IMOLA, Italy -- Mercedes team chief Toto Wolff on Sunday dismissed the possibility that Lewis Hamilton is poised to retire from Formula One and said he did not believe it was about to happen.
The Austrian boss, who hours earlier had joined Hamilton in the team's celebrations of claiming a record seventh consecutive constructors championship, suggested that his comments were made while he was emotional and tired in the heat of the moment.
Wolff said he expected to see Hamilton back for a 15th year in F1 next year.
Hamilton had said earlier that he could not guarantee he was staying in the sport.
"I would like to be here next year, but there's no guarantee," he said.
"There's a lot that excites me in the after-life."
Wolff, who aims to step down next year from his role as team boss, said: "I guess if he were to decide to step out of Formula One, which I don't think is going to happen -- and I hope is not going to happen – then I think we are going to have a pretty frantic driver market out there."
Wolff added that he believed Hamilton had become concerned by other issues outside the sport.
"I think it's the moment," he said. "It's the emotions. We are all happy, but very tired also. And it's the same for me.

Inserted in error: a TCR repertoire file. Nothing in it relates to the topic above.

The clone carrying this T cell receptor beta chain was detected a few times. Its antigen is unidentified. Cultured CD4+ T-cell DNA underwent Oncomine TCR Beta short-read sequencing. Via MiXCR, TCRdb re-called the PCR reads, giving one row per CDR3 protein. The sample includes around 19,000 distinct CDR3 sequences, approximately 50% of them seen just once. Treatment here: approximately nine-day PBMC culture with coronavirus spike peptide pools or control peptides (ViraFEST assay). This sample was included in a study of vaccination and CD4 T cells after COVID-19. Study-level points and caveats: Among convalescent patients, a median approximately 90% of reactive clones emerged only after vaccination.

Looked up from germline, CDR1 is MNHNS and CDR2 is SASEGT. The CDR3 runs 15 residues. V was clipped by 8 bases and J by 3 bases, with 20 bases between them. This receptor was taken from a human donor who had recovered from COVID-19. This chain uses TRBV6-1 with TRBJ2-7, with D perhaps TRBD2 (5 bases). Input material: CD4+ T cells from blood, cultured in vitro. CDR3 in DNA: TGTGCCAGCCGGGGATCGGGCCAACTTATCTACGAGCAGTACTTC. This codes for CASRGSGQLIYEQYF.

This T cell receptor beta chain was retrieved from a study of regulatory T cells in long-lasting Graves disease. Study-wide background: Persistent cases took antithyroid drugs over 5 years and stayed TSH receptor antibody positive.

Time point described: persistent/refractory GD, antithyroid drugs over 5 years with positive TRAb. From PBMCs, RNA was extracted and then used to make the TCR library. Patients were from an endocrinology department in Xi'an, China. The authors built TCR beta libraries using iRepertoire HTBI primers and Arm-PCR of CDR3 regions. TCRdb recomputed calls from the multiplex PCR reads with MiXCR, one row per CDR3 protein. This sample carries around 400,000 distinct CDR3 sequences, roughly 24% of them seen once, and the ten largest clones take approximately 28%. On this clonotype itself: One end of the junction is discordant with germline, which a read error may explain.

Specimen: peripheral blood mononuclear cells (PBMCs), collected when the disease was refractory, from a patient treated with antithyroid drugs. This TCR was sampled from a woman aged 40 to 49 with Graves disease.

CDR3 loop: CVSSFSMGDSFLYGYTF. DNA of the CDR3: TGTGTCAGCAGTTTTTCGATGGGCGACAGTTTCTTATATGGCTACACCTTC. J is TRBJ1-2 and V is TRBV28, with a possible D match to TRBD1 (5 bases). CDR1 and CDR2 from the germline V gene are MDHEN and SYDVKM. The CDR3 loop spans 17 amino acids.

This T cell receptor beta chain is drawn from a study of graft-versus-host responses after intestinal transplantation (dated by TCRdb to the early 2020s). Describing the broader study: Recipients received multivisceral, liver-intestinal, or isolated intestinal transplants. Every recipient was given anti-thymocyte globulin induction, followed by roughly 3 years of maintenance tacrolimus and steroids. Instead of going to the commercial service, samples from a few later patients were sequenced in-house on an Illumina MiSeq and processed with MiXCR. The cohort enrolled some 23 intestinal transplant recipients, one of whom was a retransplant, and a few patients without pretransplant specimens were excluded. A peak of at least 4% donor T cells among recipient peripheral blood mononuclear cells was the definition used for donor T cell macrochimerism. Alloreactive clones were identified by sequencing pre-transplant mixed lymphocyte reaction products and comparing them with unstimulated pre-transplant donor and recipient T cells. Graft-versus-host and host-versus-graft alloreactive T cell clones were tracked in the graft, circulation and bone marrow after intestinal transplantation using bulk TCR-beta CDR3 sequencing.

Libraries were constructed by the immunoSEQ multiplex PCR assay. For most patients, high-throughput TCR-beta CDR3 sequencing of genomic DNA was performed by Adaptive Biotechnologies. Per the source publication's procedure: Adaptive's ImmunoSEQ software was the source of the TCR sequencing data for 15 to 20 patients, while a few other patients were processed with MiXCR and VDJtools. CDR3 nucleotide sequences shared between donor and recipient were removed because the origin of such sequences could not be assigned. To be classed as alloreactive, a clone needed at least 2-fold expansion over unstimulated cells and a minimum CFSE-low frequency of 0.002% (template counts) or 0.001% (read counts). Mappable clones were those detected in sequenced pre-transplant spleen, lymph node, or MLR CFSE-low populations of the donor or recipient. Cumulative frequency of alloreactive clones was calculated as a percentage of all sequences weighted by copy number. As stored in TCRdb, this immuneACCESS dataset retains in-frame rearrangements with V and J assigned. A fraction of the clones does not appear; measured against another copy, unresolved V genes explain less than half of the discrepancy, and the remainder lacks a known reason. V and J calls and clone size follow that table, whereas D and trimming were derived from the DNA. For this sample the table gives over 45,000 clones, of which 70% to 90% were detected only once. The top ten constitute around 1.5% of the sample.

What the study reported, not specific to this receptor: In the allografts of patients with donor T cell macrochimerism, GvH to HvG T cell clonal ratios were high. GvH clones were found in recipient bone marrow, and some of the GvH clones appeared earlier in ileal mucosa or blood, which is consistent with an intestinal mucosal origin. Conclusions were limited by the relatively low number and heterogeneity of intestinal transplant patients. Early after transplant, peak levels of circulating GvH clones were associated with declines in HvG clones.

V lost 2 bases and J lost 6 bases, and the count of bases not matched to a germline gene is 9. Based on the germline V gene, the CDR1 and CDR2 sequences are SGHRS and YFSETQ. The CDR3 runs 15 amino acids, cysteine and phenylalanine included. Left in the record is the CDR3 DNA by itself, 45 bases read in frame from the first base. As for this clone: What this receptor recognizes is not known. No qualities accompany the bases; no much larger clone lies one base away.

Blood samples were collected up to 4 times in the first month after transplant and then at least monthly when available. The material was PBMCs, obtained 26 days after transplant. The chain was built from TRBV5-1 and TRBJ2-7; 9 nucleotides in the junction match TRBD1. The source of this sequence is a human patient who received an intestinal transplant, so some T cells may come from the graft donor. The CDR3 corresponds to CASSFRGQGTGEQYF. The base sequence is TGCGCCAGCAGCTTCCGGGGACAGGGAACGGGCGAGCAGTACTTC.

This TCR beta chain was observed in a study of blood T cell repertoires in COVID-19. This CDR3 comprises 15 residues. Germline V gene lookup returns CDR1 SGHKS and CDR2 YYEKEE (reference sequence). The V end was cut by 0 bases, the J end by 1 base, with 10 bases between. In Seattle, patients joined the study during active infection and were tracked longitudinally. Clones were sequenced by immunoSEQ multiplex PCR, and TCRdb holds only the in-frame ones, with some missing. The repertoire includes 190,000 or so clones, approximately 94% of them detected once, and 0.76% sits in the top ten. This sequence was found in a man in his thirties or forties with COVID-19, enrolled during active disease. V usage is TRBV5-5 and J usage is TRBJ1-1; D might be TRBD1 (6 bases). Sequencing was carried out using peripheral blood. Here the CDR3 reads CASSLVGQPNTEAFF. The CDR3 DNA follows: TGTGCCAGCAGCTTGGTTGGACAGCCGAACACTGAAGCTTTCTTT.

"I completely relate to his feeling that you question yourself, that you think about all the other things that matter -- and when you switch on the news in the morning and switch them off in the evening, it's all about the struggles that we all face.
"We are here now in our little happy place where we try to bring some entertainment into households, but then you're back in the more difficult reality next day -- and all of that is something that affects us.
"And in that respect, it's normal for somebody who's empathetic to have these feelings."
Wolff added: "Like Niki Lauda, in the seventies, you could wake up one morning and say 'I'm just not having fun anymore' and that can happen to anybody.
"But we want to continue this journey. We are not finished. Lewis and I and all the team -- we are not finished."
© Agence France-Presse